InspiHERed By: Stephanie Russell
InspiHERed By spotlights phenomenal women in the Black queer community—everyone from artists to activists. Each week ELIXHER features someone whose personal journey and individual craft inspire us to dream bigger, laugh harder, and love deeper. This week we caught up with Stephanie Russell, a 26-year-old Houston native, chief of staff for a state representative by day, creative writer by evening and bartender by weekend.
ELIXHER: When did you begin pursuing writing as a passion?
STEPHANIE: I’ve been writing literally since I could write. I used to write poetry to my mom, to brighten up her dark days and to the people I cared about as a form of expression. But I actually began to seriously pursue writing in college. That’s when I realized that college wasn’t solely about being a doctor or a lawyer (I was studying to be an attorney initially), but rather it’s about pursuing your passion and while in the process creating yourself—so I did a lot of creating.
ELIXHER: What drew you to the craft?
STEPHANIE: Self-expression drew me to writing. As a kid, I had a difficult time expressing myself. I felt misunderstood frequently and public speech wasn’t my strong point. So, I wrote my way through a lot of things and it gave me strength, tenacity, built up my drive and I realized that I wasn’t just a writer, I was the words. I had a gift that not many people possessed, so I embraced it, I wore it, I loved it, I lived it.
ELIXHER: What’s your favorite subject to write about?
STEPHANIE: I don’t think I have a favorite subject to write about; I’m pretty open in that nature. I will say that I’ve been working on a book for a little over a year now and it’s the most difficult challenge I’ve ever encountered. It’s probably more so because the book is the truth and a lot of the time the truth is hard to swallow, so I’ve been taking it a mouthful at a time. I choke a little every now and then, but this product has to be my favorite, as of right now. And I believe it’s more so because it’s a challenge rather than it actually being my favorite. It’s some amazing content though, the words that divulge from my fingers shock me sometimes. I’m excited about the final product.
ELIXHER: Who or what inspires you?
STEPHANIE: People who have little but create lots. There’s nothing more inspiring than an individual who can turn an unfortunate situation into a fortune. And I mean that figuratively. That validates my claim that all things are possible, you just have to be willing to put in the work.
ELIXHER: Describe yourself in three words.
STEPHANIE: Autodidactic. Ardent. Student.
ELIXHER: What’s the biggest misconception people have of you?
STEPHANIE: Great question. I’m not sure that this is the biggest misconception, but it’s certainly a frequent one. The idea that I’m rude. I do quite a bit of self-reflection and I don’t think I am. I simply share my feelings and thoughts and they don’t always align with what people want to hear. My views may not make me right, but it definitely doesn’t make me rude.
ELIXHER: What’s the biggest challenge you’ve had to face and how did you overcome it?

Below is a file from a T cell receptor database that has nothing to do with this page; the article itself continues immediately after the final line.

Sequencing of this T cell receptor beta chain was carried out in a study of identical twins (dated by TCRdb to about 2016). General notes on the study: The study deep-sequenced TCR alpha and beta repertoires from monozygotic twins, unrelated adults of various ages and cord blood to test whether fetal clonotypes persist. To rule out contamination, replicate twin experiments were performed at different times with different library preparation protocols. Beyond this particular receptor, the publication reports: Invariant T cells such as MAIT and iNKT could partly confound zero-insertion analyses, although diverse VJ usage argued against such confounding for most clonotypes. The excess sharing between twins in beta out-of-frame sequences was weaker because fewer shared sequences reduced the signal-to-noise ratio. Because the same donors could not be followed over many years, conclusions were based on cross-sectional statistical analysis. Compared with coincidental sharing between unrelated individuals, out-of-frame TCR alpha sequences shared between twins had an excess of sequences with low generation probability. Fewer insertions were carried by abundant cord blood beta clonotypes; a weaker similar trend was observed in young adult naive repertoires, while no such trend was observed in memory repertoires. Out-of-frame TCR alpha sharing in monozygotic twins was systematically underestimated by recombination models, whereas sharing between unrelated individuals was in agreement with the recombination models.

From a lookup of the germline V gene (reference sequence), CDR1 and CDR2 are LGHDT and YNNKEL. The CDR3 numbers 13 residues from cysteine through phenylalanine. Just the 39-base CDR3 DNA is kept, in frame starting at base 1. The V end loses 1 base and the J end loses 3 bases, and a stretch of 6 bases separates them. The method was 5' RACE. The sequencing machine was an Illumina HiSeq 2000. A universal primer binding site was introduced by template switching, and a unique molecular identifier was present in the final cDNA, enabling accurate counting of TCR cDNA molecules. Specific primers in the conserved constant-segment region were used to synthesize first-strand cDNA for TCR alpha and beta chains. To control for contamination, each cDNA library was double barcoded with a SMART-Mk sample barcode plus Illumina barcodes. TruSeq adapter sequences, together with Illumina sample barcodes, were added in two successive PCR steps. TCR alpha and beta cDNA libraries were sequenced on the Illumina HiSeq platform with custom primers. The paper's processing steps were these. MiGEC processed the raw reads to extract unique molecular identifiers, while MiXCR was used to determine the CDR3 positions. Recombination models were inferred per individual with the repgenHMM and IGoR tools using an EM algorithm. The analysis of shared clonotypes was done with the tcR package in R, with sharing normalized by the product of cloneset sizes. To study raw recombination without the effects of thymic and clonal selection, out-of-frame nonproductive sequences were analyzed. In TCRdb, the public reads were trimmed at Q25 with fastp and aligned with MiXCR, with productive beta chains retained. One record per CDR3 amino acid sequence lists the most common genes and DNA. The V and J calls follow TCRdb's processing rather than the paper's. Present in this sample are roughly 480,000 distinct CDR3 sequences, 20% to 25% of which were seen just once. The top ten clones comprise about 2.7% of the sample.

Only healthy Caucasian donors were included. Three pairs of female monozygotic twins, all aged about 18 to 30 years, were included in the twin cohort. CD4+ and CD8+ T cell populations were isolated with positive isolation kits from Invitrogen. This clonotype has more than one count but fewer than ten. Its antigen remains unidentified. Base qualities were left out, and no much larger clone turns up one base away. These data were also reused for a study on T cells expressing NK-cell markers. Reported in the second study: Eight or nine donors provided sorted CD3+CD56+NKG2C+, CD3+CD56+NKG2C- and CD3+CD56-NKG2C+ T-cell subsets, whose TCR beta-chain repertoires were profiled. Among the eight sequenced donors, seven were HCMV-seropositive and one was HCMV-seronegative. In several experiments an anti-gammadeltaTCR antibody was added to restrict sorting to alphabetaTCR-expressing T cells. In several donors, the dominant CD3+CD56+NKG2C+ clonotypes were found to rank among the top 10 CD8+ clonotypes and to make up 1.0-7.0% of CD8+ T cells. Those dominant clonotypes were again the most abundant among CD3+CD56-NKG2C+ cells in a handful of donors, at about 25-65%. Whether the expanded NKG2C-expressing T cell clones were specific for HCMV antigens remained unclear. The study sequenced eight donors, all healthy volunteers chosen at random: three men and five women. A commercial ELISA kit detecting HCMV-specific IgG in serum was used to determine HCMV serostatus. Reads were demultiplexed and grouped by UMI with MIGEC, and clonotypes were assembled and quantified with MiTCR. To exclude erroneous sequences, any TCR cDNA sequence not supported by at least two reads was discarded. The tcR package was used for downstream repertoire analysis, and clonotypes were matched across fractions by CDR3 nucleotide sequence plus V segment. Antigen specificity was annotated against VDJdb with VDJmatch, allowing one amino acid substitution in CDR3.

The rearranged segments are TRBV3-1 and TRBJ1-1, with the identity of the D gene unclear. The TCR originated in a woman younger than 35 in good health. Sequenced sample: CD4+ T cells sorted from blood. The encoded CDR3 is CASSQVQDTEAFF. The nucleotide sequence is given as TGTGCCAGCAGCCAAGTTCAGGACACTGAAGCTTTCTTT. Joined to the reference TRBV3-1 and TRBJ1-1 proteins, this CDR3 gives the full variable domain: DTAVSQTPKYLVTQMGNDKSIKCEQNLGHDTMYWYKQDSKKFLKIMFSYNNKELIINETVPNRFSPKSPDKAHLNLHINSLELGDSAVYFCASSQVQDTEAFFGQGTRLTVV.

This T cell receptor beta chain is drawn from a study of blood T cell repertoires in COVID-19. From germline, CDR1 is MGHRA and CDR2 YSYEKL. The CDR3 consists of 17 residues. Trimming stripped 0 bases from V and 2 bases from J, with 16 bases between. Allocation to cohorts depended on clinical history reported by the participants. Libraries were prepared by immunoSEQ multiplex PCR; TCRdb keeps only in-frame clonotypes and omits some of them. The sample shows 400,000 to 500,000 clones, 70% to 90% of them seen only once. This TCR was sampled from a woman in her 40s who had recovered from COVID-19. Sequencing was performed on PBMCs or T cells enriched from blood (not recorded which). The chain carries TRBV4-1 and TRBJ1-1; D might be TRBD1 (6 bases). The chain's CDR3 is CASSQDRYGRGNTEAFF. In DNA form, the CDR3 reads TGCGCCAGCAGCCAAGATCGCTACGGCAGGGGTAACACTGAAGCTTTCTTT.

STEPHANIE: To date, I’d have to say graduating high school and college. There were so many nay-sayers and as a kid, it’s difficult to comprehend people telling you things that you can’t do, especially people who are expected to encourage and motivate you to be your best. In high school, my counselor, physics teacher, and assistant principal told me I’d be nothing and that I’d never be able to attend anything better than Junior College. On what premise did they make these claims? I didn’t know, but for a while it stiffened my growth – I looked up to and at these people for advice, and hearing those things made me feel low. I really began to believe I couldn’t do it. No one should encounter that, especially not a kid. With constant support of my mom and me realizing that everyone doesn’t have my best interest in mind, I did everything in my power to prove them wrong. And I did it.
ELIXHER: What makes you proud to be a part of the Black queer community?
STEPHANIE: I like the fact that it is a community – like a close-knit family. It feels good to be able to associate yourself around people who fight similar battles and understand from first hand experience what you’re encountering. That gives me a great sense of pride, more than any shame the government and anti-gay groups can impede on me.
ELIXHER: What changes would you like to see in the Black queer community?
STEPHANIE: I’d like to see a greater abundance of unity. We all face the same struggles, misconceptions and discrimination, though on different levels, but I’d like to see us grow as a community together. A battle fought together is likely to achieve greater results than one fought individually.
ELIXHER: What’s next for Stephanie?
STEPHANIE: The first thing that came to mind upon reading this question was: Next for me is right now. I’m constantly working on what I’d like to be and do next. My evolution is continuous. Currently, I’m writing 3 books, they each express different segments of my life: Love, Sex, and Motivation – my undying will to succeed. My bartending company is soaring – so further development and starting a bar is top priority. Most importantly, becoming a better me. I’m human and lose my way sometimes, so I’m constantly thinking of what I can do to grow as an individual and help someone else along the way. I believe those are the moments that count the most.
To read more about Stephanie’s journey and writing, visit her blog here.